We are a surgical orthopedic practice. Every day we see patients in pain. We ask them to describe it; location, duration, sharp or dull, constant or intermittent, but we really have no way of measuring someone else’s pain. The tools we use now are inadequate and the information we get from them is misleading.
Our job as medical professionals is to assess our patients and to treat their pain safely and appropriately. This gets harder all the time as opiates are prescribed frequently, and are expected by most people, especially in the Emergency room. Those lovely Press Ganey scores (patient satisfaction surveys) are going to be low if we don’t send someone home with some kind of medication.
There are many different ways for the patient to tell us how much pain they are in. There is the “0-10” Numeric pain scale, the Visual Analog scale (a horizontal line where the patient marks on the line where their pain intensity level is), or the Wong-Baker Pain Scale where faces range from Happy (0) to severe (10) for the patient to point at to visualize their pain. In all of these, the number is supposed to be 0 for no pain and 10 for the worst pain imaginable. This is where things get tricky. If you have ever been in labor or had a kidney stone, you are actually aware of how bad pain can be. You know you can’t actually function (walk, talk, laugh with your friends) when you have a 9/10 pain. You certainly cannot go to work, drive your car and go out to dinner, and yet, at least 50% of patients who walk through the door have a 9/10 pain level. Why?
Part of it is our fault. Patients are told in the hospital they will get one pill for 5/10 but two pills for greater than 7/10 (who actually thought of that???) Patients feel that they will not get any attention for a lower, more realistic pain score. They are unaware that we look at movement, facial expressions and demeanor along with listening to what you are saying. If you tell me you have a constant 3/10 back pain with elevations to 5-6/10, I am much more likely to believe you than if you sit in on our exam table, swinging your legs and talking on your phone and tell me it is 9/10 all the time.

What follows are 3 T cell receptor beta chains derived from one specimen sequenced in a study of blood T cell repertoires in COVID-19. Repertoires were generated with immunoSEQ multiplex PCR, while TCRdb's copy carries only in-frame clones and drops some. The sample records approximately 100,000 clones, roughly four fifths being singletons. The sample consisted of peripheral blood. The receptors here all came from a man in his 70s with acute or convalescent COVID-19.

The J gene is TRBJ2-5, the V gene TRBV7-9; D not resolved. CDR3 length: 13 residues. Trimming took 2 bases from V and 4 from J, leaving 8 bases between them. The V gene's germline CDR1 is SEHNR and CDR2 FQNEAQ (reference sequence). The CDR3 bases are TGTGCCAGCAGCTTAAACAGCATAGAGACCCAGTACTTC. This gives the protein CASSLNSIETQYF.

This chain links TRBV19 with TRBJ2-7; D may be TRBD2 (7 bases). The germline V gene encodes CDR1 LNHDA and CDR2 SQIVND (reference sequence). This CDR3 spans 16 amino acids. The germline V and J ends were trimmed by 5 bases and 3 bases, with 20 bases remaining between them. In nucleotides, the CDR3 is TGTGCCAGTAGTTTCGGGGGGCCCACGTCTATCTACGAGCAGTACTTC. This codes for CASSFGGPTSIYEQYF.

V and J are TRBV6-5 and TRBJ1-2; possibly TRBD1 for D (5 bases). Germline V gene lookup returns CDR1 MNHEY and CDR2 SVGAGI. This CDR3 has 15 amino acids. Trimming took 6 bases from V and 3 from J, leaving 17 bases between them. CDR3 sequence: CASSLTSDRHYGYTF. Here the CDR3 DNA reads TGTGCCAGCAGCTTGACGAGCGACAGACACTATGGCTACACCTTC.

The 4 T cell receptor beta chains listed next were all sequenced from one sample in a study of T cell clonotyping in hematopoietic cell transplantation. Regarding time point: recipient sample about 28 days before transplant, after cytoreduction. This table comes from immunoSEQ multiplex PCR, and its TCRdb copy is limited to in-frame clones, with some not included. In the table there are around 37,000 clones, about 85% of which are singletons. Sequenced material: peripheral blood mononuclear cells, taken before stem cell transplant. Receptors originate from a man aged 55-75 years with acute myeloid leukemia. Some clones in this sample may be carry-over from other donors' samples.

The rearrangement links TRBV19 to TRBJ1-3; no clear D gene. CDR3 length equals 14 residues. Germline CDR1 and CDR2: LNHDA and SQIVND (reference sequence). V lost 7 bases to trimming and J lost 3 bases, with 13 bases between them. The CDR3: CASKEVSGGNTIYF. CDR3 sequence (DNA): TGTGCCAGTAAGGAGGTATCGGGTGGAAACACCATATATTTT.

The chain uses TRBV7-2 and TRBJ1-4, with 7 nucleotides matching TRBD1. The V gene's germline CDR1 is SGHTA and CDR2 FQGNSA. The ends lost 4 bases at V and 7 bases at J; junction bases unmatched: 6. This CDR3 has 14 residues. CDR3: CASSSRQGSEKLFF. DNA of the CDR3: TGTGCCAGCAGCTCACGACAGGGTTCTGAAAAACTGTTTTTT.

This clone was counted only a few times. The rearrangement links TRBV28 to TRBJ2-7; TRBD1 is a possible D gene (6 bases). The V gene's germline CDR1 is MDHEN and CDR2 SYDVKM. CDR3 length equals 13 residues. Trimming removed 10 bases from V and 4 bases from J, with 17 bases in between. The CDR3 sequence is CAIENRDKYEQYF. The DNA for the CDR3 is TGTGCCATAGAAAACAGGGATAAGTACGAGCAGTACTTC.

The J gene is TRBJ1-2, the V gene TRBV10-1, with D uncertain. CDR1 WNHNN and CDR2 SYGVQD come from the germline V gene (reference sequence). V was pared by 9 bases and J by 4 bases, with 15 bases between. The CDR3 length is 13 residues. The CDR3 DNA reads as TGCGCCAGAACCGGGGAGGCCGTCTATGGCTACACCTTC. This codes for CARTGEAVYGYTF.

“I have a high tolerance for pain”. Most common phrase in a Dr.’s office. Second most common is “I’ve just gotten used to it”. First of all no one can actually judge their tolerance for pain. The mechanism of pain is where the tolerance comes in. If you have a disc or bone pressing on a nerve root, the pain is excruciating. If you have a broken bone, soft tissue injury or just had surgery, the level of pain is different for each. You do not “get used to” pain. It decreases. Trust me, the first labor pain is the same as the last. You do not get used to it.
It’s very difficult to get a patient’s actual symptoms described to you. You need to observe, listen closely and be non-judgmental. You need to see what else is going on in your patient’s life. Pain is linked closely with depression. If your patient is going through a loss, such as a divorce or a death in the family, you can be sure the pain they feel will be increased. The opposite is also true. A happy, well-adjusted patient will generally report much less pain for a similar injury.
What can we do? We as medical professionals need to listen and observe our patients better. We need to actually explain the pain scales and make sure a 3/10 is treated with the same level of concern as a 9/10. We need to treat the mechanism of pain instead of the symptom itself. Using ice, elevation and anti-inflammatories instead of narcotics, massage and stretching instead of muscle relaxers. We need to realize that sometimes people do need pain medication and give it to them without bias or judgement. Until we find a better way of measurement, it is up to us to use our training and our observation skills to “feel their pain”.
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- Shaw WS, Hartvigsen J, Woiszwillo MJ, Linton SJ, Reme SE. Psychological Distress in Acute Low Back Pain: A Review of Measurement Scales and Levels of Distress Reported in the First 2 Months After Pain Onset. Arch Phys Med Rehabil. 2016 Sep;97(9):1573-1587. PubMed PMID: 26921683